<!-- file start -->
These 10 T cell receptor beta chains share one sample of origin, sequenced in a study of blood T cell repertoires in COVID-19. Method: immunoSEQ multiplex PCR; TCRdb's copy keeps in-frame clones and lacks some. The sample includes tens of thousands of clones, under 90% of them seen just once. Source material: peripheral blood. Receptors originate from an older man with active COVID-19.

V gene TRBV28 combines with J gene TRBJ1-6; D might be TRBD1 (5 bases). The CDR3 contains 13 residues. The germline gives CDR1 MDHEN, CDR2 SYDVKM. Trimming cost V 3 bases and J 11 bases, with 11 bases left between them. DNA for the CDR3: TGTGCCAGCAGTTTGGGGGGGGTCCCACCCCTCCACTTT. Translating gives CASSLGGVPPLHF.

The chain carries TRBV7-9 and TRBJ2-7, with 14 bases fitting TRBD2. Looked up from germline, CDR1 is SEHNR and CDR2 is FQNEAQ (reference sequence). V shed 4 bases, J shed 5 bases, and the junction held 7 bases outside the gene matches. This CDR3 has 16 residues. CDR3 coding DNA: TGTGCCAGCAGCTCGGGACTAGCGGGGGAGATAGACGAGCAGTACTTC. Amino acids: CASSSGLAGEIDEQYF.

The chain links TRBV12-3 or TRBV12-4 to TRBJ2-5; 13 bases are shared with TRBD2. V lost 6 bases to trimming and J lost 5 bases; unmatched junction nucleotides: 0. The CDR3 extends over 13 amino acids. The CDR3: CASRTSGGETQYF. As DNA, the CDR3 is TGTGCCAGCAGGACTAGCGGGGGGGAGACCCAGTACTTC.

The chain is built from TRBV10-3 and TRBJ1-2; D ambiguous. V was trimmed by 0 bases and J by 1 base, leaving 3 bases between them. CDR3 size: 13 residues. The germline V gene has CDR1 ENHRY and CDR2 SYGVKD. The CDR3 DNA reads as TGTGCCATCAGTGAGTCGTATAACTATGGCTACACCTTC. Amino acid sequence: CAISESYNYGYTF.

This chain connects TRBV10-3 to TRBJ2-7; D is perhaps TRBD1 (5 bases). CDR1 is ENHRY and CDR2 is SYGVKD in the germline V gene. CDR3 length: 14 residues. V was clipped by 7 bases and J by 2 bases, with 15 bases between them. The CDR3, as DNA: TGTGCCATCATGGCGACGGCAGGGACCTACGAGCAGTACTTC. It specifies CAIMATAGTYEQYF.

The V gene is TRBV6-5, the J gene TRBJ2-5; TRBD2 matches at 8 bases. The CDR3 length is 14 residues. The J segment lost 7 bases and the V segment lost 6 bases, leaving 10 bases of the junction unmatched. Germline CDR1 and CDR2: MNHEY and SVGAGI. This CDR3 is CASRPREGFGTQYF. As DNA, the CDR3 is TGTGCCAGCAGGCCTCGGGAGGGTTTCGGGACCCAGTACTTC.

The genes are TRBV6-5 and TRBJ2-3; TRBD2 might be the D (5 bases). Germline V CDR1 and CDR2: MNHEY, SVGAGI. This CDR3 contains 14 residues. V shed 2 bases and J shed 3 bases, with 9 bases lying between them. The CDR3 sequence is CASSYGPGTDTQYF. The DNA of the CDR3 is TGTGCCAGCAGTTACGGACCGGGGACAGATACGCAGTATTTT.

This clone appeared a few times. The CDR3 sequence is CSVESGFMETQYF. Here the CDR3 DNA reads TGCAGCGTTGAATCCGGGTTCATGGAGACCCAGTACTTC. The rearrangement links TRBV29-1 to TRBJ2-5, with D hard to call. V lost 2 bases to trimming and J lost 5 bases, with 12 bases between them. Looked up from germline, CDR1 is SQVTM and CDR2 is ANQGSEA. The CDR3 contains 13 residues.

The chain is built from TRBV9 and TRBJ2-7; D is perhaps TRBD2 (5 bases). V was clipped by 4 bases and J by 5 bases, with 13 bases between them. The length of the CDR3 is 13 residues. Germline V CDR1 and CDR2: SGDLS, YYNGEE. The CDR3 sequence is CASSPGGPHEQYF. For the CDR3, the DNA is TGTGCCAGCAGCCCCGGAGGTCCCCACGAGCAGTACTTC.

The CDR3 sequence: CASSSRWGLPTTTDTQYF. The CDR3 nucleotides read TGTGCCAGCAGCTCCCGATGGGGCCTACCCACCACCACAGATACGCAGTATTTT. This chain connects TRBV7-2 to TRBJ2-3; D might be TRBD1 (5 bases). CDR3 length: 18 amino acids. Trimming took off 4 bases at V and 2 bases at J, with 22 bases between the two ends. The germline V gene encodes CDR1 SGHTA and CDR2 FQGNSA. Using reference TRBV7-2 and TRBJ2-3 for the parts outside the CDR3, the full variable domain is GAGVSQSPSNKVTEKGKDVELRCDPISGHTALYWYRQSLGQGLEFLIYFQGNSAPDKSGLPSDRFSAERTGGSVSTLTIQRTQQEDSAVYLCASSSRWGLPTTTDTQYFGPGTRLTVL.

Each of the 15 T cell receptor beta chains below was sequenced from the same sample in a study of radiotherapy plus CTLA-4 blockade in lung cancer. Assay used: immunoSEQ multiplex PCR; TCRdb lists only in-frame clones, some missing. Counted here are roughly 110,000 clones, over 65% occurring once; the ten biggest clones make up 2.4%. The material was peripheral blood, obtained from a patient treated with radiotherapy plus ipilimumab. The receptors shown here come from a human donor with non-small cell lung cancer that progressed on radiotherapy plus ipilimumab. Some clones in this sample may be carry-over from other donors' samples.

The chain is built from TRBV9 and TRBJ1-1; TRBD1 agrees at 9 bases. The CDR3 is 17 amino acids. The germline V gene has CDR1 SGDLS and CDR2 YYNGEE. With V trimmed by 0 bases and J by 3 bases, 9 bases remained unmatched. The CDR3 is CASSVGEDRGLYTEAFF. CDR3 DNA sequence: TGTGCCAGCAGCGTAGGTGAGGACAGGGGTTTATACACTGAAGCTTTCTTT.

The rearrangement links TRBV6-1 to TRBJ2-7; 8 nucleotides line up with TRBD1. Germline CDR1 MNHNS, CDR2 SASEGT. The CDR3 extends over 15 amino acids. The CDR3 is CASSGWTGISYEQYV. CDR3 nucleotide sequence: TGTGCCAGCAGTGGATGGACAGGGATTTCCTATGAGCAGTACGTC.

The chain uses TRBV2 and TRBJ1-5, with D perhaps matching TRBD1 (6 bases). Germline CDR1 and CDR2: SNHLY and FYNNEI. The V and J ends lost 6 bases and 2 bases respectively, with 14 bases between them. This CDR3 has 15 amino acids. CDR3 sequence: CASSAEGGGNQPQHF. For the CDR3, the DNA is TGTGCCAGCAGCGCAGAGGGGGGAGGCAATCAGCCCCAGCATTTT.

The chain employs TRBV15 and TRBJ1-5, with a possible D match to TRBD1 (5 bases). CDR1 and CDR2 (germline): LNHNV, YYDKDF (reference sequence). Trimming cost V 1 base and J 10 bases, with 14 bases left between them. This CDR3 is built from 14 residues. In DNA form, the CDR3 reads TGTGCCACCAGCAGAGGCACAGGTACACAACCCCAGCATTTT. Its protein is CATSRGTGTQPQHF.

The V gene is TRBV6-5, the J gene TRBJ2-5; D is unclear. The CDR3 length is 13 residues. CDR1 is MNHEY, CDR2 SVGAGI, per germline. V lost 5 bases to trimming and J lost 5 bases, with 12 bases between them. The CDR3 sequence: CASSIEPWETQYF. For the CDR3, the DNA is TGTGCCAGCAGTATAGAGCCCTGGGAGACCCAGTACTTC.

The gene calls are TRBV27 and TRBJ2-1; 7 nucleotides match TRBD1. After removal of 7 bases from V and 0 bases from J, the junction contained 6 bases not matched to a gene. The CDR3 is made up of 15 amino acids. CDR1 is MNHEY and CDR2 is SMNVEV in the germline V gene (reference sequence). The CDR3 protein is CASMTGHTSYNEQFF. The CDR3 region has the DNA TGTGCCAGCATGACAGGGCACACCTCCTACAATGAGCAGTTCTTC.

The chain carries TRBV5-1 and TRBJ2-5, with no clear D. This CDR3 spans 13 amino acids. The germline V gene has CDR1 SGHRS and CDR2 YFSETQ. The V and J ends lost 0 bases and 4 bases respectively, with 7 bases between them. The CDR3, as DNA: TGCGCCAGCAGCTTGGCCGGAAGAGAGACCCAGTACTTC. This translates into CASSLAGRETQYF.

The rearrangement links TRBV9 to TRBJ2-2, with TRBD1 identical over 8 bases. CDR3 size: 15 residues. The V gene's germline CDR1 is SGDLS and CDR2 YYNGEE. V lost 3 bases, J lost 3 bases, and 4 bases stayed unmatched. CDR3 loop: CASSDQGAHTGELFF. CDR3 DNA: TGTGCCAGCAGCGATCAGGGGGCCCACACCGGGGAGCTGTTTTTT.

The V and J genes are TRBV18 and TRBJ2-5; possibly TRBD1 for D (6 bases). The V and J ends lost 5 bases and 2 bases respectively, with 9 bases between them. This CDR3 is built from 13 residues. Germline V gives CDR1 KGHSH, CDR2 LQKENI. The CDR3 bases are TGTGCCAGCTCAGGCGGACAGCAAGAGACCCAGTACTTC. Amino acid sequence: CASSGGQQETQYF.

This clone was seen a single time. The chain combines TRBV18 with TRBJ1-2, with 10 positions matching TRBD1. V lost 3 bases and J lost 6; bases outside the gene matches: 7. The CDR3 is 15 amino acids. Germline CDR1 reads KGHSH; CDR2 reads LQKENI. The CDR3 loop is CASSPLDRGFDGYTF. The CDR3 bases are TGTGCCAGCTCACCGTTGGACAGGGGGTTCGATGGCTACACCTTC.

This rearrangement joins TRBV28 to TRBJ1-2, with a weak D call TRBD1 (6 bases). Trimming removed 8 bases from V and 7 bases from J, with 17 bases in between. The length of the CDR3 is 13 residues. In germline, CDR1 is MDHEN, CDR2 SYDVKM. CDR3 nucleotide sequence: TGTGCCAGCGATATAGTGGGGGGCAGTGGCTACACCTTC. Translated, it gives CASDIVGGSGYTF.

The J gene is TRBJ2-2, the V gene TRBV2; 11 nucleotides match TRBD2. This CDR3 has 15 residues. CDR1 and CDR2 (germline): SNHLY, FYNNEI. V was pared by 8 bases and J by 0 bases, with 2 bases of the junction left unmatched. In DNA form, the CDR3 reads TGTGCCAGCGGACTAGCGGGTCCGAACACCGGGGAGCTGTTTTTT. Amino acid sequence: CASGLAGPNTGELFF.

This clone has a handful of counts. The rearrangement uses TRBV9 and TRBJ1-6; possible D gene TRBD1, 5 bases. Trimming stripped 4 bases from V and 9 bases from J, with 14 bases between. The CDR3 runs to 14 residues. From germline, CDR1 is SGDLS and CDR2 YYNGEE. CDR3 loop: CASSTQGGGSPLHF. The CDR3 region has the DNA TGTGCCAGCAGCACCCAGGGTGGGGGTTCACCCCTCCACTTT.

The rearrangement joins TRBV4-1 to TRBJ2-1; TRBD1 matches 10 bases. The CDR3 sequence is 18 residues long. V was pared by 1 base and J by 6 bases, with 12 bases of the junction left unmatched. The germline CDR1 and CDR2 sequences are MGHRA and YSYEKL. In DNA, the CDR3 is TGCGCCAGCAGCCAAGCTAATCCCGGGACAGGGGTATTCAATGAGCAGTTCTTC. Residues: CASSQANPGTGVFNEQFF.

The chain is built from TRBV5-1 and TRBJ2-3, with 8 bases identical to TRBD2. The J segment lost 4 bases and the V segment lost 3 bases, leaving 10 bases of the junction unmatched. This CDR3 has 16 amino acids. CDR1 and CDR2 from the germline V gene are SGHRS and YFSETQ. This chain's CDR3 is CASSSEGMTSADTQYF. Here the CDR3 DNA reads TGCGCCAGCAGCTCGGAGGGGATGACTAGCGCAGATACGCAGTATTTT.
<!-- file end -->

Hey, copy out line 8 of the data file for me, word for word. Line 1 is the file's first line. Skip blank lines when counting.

The genes are TRBV6-5 and TRBJ2-3; TRBD2 might be the D (5 bases). Germline V CDR1 and CDR2: MNHEY, SVGAGI. This CDR3 contains 14 residues. V shed 2 bases and J shed 3 bases, with 9 bases lying between them. The CDR3 sequence is CASSYGPGTDTQYF. The DNA of the CDR3 is TGTGCCAGCAGTTACGGACCGGGGACAGATACGCAGTATTTT.